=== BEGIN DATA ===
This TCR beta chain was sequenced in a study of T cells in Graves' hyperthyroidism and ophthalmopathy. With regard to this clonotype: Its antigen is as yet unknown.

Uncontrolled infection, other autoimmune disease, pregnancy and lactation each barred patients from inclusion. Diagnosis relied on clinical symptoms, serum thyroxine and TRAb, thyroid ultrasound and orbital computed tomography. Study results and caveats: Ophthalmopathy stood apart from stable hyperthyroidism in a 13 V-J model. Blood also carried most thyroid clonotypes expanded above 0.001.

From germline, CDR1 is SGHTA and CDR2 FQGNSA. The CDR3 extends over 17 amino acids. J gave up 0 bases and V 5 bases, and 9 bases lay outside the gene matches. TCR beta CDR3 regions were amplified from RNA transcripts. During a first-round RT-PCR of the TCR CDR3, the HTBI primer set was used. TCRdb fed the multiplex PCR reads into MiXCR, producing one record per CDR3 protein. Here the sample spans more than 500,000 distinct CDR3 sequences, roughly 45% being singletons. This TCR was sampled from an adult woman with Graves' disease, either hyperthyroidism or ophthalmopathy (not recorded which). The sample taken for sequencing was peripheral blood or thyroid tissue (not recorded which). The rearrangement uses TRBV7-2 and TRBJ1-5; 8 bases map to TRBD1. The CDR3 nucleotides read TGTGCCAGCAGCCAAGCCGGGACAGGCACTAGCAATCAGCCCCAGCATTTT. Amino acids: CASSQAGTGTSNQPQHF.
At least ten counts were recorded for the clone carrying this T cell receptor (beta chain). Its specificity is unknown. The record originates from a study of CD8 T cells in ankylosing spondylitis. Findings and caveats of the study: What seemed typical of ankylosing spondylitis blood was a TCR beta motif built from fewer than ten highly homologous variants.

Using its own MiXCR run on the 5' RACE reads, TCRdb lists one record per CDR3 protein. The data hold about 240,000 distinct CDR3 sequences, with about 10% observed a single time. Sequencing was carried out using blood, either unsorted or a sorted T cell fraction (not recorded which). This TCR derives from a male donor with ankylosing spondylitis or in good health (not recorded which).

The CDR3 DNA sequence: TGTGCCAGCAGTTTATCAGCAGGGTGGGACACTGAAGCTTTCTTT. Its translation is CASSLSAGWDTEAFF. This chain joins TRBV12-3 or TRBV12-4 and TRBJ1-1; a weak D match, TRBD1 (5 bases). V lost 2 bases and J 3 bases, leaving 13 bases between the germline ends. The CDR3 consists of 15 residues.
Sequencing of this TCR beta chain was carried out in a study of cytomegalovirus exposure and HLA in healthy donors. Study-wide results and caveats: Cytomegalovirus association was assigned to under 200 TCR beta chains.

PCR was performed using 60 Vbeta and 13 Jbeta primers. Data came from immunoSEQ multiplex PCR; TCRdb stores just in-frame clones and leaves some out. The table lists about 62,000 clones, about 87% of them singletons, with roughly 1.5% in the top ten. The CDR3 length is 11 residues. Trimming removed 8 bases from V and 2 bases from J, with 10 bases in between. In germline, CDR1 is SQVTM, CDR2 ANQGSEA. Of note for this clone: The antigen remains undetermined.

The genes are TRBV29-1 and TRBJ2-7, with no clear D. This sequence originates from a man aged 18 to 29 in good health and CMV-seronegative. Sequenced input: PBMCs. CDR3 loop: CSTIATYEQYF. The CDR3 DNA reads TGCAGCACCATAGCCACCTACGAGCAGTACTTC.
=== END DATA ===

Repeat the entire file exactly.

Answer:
This TCR beta chain was sequenced in a study of T cells in Graves' hyperthyroidism and ophthalmopathy. With regard to this clonotype: Its antigen is as yet unknown.

Uncontrolled infection, other autoimmune disease, pregnancy and lactation each barred patients from inclusion. Diagnosis relied on clinical symptoms, serum thyroxine and TRAb, thyroid ultrasound and orbital computed tomography. Study results and caveats: Ophthalmopathy stood apart from stable hyperthyroidism in a 13 V-J model. Blood also carried most thyroid clonotypes expanded above 0.001.

From germline, CDR1 is SGHTA and CDR2 FQGNSA. The CDR3 extends over 17 amino acids. J gave up 0 bases and V 5 bases, and 9 bases lay outside the gene matches. TCR beta CDR3 regions were amplified from RNA transcripts. During a first-round RT-PCR of the TCR CDR3, the HTBI primer set was used. TCRdb fed the multiplex PCR reads into MiXCR, producing one record per CDR3 protein. Here the sample spans more than 500,000 distinct CDR3 sequences, roughly 45% being singletons. This TCR was sampled from an adult woman with Graves' disease, either hyperthyroidism or ophthalmopathy (not recorded which). The sample taken for sequencing was peripheral blood or thyroid tissue (not recorded which). The rearrangement uses TRBV7-2 and TRBJ1-5; 8 bases map to TRBD1. The CDR3 nucleotides read TGTGCCAGCAGCCAAGCCGGGACAGGCACTAGCAATCAGCCCCAGCATTTT. Amino acids: CASSQAGTGTSNQPQHF.
At least ten counts were recorded for the clone carrying this T cell receptor (beta chain). Its specificity is unknown. The record originates from a study of CD8 T cells in ankylosing spondylitis. Findings and caveats of the study: What seemed typical of ankylosing spondylitis blood was a TCR beta motif built from fewer than ten highly homologous variants.

Using its own MiXCR run on the 5' RACE reads, TCRdb lists one record per CDR3 protein. The data hold about 240,000 distinct CDR3 sequences, with about 10% observed a single time. Sequencing was carried out using blood, either unsorted or a sorted T cell fraction (not recorded which). This TCR derives from a male donor with ankylosing spondylitis or in good health (not recorded which).

The CDR3 DNA sequence: TGTGCCAGCAGTTTATCAGCAGGGTGGGACACTGAAGCTTTCTTT. Its translation is CASSLSAGWDTEAFF. This chain joins TRBV12-3 or TRBV12-4 and TRBJ1-1; a weak D match, TRBD1 (5 bases). V lost 2 bases and J 3 bases, leaving 13 bases between the germline ends. The CDR3 consists of 15 residues.
Sequencing of this TCR beta chain was carried out in a study of cytomegalovirus exposure and HLA in healthy donors. Study-wide results and caveats: Cytomegalovirus association was assigned to under 200 TCR beta chains.

PCR was performed using 60 Vbeta and 13 Jbeta primers. Data came from immunoSEQ multiplex PCR; TCRdb stores just in-frame clones and leaves some out. The table lists about 62,000 clones, about 87% of them singletons, with roughly 1.5% in the top ten. The CDR3 length is 11 residues. Trimming removed 8 bases from V and 2 bases from J, with 10 bases in between. In germline, CDR1 is SQVTM, CDR2 ANQGSEA. Of note for this clone: The antigen remains undetermined.

The genes are TRBV29-1 and TRBJ2-7, with no clear D. This sequence originates from a man aged 18 to 29 in good health and CMV-seronegative. Sequenced input: PBMCs. CDR3 loop: CSTIATYEQYF. The CDR3 DNA reads TGCAGCACCATAGCCACCTACGAGCAGTACTTC.